The second set of maps I posted on Twitter was the results for Ward 16, which had an interesting council race. In this post, I present poll results maps for both Wards 15 and 16; the two wards named. Eglinton-Lawrence. The name Eglinton-Lawrence comes from the federal/provincial riding that was split into two civic wards at Bathurst Street. This post covers both wards.
Bathurst Street represents an important east-west divide on the electoral map. It separates several affluent North Toronto neighbourhoods to the east (such as Lawrence Park) and relatively lower-income neighbourhoods to the west. In 2010, the average household income in Ward 15 was $71,529, slightly below the city’s average; in Ward 16, it was $175,528, the second highest in the city. Ward 15 contains the large Lawrence Heights TCHC housing development and has a larger proportion of immigrants than its eastern, wealthier, neighbour.
Tory won an astounding 74.8% of all votes cast in Ward 16. This was the highest ward-level result for Tory in the last election and the largest winning margin of any mayoral candidate. Olivia Chow came in a very distant second place with 13.0% of the vote, and Doug Ford placed third, taking only 10.6% of all votes cast. Only one poll, Poll 033, located in a TCHC building, thought differently and voted for Ford. On the other side of Bathurst, in Ward 15, Ford won a plurality of votes cast – 43.1% of the vote – and won 29 polls. Tory won mostly in polls on the eastern edge of the ward, closest to Bathurst Street, Ford won Lawrence Heights and every poll west of Dufferin Street.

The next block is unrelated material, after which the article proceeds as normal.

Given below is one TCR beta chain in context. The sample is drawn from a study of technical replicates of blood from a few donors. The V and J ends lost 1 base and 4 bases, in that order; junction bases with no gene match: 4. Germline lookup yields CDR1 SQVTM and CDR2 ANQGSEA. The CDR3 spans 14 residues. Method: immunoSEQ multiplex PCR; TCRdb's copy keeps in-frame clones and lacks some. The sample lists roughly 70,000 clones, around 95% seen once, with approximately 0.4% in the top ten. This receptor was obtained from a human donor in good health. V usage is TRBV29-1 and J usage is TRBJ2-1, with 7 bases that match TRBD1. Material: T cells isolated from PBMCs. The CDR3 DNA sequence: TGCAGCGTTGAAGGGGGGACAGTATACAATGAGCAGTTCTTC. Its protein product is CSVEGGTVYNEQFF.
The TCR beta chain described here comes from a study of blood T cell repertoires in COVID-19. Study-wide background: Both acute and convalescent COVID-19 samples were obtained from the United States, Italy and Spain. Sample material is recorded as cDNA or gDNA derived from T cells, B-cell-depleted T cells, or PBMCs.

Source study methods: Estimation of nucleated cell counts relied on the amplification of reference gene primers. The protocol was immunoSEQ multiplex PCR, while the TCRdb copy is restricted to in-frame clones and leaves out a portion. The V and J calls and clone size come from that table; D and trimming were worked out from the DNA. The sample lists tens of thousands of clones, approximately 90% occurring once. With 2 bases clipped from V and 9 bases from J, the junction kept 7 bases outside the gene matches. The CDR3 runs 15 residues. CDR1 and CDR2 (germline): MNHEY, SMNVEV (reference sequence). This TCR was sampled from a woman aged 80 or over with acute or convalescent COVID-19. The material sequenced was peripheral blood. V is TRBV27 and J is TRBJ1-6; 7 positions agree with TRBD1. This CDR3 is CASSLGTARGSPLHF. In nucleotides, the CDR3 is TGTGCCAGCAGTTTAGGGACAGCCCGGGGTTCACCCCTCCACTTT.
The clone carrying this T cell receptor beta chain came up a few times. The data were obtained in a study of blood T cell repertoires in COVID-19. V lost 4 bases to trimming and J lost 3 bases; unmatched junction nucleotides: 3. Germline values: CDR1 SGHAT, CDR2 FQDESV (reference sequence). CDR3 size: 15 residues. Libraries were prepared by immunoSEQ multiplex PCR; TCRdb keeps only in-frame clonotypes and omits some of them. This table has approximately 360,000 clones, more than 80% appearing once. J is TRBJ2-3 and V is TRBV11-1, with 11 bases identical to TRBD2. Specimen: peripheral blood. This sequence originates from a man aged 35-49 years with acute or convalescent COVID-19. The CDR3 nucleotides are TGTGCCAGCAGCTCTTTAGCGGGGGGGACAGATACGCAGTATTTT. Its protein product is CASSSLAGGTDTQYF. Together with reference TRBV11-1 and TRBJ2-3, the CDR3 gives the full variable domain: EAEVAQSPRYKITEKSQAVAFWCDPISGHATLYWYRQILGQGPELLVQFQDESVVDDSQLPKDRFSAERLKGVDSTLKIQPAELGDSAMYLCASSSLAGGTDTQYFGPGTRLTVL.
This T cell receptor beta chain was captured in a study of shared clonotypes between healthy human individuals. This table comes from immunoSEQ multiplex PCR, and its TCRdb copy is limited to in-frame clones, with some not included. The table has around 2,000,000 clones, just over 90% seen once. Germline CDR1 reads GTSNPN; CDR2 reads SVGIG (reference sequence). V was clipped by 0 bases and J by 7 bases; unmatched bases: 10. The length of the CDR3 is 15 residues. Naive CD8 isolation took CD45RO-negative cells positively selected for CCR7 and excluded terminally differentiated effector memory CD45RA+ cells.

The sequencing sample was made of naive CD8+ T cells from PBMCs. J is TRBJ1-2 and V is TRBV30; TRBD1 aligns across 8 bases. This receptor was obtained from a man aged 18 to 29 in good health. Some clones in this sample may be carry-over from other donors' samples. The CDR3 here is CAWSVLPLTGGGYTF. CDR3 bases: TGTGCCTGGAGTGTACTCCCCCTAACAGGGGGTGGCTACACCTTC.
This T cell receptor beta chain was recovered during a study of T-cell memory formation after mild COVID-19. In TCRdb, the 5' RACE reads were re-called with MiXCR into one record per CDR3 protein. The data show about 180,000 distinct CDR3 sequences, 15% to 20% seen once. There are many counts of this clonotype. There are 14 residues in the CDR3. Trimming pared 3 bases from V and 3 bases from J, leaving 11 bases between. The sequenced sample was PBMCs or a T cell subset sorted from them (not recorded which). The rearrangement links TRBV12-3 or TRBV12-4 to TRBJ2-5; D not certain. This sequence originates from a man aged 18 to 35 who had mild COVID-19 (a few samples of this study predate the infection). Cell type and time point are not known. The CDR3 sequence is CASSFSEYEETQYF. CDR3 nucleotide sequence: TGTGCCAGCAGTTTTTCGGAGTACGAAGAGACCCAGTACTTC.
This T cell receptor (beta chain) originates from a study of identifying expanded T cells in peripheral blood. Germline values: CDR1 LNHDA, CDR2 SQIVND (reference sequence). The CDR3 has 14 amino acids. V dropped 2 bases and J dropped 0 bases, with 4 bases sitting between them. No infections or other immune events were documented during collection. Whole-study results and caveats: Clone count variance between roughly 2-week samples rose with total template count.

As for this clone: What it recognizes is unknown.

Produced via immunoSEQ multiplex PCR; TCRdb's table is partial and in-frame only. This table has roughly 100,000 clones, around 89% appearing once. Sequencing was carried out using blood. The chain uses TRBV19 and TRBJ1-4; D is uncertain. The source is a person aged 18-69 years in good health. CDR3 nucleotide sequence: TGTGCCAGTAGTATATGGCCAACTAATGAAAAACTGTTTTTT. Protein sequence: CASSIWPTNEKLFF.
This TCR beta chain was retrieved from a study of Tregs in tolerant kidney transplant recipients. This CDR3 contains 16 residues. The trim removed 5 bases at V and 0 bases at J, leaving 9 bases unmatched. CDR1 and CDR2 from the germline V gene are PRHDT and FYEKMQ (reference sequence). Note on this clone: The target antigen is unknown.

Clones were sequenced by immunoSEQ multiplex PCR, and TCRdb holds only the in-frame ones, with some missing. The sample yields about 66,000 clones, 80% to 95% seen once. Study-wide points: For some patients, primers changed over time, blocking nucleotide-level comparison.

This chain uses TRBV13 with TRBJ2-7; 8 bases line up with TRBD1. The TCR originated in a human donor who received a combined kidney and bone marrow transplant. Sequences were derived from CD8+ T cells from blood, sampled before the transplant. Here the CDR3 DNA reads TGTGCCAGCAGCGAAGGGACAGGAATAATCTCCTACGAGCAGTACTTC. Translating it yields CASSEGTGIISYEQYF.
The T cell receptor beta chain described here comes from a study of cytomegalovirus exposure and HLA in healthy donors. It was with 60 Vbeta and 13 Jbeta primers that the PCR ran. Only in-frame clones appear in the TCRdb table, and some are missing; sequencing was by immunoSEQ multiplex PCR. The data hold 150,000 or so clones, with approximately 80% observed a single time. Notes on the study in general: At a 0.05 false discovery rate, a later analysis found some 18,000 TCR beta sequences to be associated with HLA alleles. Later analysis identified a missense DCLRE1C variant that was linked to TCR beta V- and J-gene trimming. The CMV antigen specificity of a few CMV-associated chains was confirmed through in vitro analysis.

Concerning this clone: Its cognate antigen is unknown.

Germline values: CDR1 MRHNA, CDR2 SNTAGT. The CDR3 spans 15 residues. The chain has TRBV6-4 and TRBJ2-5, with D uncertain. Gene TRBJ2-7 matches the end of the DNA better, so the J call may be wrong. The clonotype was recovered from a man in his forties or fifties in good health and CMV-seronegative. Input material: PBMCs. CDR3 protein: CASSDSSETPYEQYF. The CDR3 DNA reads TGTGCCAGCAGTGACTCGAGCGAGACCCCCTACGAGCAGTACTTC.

Ward 16 was represented by three-term councillor and former TTC Chair Karen Stintz. She ran for mayor against Tory, Chow, Rob Ford, and David Soknacki before dropping out in August. Soknacki, also struggling to gain support and donations, dropped out not long after Stintz. Sixteen candidates ran for the open seat, including Stintz’s former assisstant J.P. Boutros, businesswoman Christin Carmichael Greb (the daughter of a Conservate MP in a neighbouring riding), and lawyers Adam Tanel and Dyanoosh Youssefi.
In the end, it was a tight race; Carmichael Greb prevailed, but she had the smallest margin of victory for a council seat in the last election (she won only by a 1.2% margin). Carmichael Greb, Tanel, Yousseffi and Boutros all had between 10 and 17 percent of the vote, with four candidates winning at least one poll. Originally, John Tory stated that he was not going to endorse council candidates, but he neded up supporting Carmichael Greb late in the campaign. This probably helped to put her over the top in a tight open race, though voters in the advance polls selected Adam Tanel. (Personally, I was rooting for J.P Boutros.)
However, in Ward 15, rookie councillor Josh Colle, himself the son of a provincial MPP, won 75.2% of the vote and came first in every poll. His nearest challenger, Chani Aryeh-Bain, won only 12.3% of all votes cast for city councillor.